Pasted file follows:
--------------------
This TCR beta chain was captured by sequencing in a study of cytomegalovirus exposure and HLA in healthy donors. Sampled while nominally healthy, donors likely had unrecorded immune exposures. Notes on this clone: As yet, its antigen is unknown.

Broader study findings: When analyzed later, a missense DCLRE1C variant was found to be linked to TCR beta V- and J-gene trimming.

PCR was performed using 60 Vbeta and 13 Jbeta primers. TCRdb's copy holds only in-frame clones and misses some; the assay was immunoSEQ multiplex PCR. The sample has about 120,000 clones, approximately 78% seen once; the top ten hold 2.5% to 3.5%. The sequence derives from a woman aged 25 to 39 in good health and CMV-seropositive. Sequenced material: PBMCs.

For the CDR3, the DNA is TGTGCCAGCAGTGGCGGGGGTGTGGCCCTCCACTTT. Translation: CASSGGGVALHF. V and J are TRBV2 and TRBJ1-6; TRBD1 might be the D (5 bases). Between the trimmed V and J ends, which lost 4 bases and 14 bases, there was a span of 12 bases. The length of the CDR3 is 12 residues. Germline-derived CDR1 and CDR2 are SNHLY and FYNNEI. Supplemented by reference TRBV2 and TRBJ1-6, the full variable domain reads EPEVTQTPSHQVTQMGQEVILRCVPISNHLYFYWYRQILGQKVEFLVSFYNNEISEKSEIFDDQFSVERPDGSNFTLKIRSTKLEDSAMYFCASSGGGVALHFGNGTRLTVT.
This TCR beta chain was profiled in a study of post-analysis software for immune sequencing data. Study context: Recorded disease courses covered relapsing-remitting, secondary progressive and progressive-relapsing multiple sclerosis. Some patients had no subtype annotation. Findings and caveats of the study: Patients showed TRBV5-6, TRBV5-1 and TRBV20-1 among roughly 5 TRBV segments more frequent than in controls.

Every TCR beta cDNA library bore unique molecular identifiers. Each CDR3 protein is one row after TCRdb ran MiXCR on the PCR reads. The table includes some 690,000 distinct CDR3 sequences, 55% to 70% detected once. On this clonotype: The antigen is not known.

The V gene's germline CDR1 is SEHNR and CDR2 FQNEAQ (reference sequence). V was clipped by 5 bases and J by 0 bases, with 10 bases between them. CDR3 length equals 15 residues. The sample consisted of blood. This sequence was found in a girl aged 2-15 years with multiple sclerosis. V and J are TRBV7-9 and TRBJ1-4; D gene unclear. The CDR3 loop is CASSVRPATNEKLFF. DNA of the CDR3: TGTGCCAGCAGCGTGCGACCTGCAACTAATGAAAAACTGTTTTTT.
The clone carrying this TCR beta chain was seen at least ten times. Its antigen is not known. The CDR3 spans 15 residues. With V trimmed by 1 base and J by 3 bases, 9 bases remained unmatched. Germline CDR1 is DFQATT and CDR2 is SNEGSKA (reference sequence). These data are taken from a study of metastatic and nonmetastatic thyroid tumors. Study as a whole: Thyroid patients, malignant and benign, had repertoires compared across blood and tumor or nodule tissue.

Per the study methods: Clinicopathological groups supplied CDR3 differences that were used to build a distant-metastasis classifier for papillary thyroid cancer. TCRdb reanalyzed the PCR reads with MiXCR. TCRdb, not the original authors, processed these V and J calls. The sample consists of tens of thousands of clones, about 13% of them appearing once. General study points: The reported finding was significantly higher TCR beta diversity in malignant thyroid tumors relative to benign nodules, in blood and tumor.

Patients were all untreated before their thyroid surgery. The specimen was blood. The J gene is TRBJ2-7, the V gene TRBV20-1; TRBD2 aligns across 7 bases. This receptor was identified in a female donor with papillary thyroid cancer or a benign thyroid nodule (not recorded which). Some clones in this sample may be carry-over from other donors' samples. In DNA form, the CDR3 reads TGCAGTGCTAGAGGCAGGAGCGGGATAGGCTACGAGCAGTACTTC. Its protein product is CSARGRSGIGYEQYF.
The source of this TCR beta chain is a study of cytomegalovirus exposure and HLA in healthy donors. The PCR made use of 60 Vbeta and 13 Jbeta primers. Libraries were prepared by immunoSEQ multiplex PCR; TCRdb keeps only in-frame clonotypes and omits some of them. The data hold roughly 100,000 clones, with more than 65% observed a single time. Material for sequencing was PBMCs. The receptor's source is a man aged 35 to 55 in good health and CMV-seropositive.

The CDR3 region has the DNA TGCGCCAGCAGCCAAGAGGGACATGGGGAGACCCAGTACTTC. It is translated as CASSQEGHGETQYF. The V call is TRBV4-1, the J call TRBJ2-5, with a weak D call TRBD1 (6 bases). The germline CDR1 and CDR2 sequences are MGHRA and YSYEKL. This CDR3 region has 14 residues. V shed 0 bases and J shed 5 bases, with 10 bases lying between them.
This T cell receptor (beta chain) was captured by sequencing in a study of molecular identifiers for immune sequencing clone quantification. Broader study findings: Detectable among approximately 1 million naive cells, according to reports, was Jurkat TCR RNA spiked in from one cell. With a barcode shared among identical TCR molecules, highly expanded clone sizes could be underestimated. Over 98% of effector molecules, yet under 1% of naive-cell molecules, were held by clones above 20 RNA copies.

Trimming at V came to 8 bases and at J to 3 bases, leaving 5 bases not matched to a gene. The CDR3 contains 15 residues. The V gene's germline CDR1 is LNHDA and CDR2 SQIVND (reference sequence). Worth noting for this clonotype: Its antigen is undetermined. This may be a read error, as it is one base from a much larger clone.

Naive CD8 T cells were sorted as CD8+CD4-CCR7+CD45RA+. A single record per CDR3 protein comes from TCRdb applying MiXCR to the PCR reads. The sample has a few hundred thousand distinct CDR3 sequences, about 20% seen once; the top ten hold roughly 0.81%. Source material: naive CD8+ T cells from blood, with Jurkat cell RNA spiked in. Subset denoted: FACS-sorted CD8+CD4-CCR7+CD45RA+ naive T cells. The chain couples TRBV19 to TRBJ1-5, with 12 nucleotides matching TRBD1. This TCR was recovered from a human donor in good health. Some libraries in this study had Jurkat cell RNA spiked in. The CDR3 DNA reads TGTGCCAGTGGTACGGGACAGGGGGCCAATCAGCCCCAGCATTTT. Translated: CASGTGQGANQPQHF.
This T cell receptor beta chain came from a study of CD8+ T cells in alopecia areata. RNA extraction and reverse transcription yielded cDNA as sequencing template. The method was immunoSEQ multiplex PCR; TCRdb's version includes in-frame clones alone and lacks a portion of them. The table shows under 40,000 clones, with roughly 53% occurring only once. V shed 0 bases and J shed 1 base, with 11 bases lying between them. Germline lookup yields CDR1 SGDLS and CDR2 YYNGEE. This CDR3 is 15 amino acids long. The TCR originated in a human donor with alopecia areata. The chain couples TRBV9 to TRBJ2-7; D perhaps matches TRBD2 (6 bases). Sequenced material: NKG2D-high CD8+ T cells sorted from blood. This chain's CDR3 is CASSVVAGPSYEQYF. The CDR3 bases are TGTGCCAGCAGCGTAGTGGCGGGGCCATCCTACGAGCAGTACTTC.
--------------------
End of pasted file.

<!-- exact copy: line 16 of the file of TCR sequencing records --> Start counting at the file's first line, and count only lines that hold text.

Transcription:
This T cell receptor beta chain came from a study of CD8+ T cells in alopecia areata. RNA extraction and reverse transcription yielded cDNA as sequencing template. The method was immunoSEQ multiplex PCR; TCRdb's version includes in-frame clones alone and lacks a portion of them. The table shows under 40,000 clones, with roughly 53% occurring only once. V shed 0 bases and J shed 1 base, with 11 bases lying between them. Germline lookup yields CDR1 SGDLS and CDR2 YYNGEE. This CDR3 is 15 amino acids long. The TCR originated in a human donor with alopecia areata. The chain couples TRBV9 to TRBJ2-7; D perhaps matches TRBD2 (6 bases). Sequenced material: NKG2D-high CD8+ T cells sorted from blood. This chain's CDR3 is CASSVVAGPSYEQYF. The CDR3 bases are TGTGCCAGCAGCGTAGTGGCGGGGCCATCCTACGAGCAGTACTTC.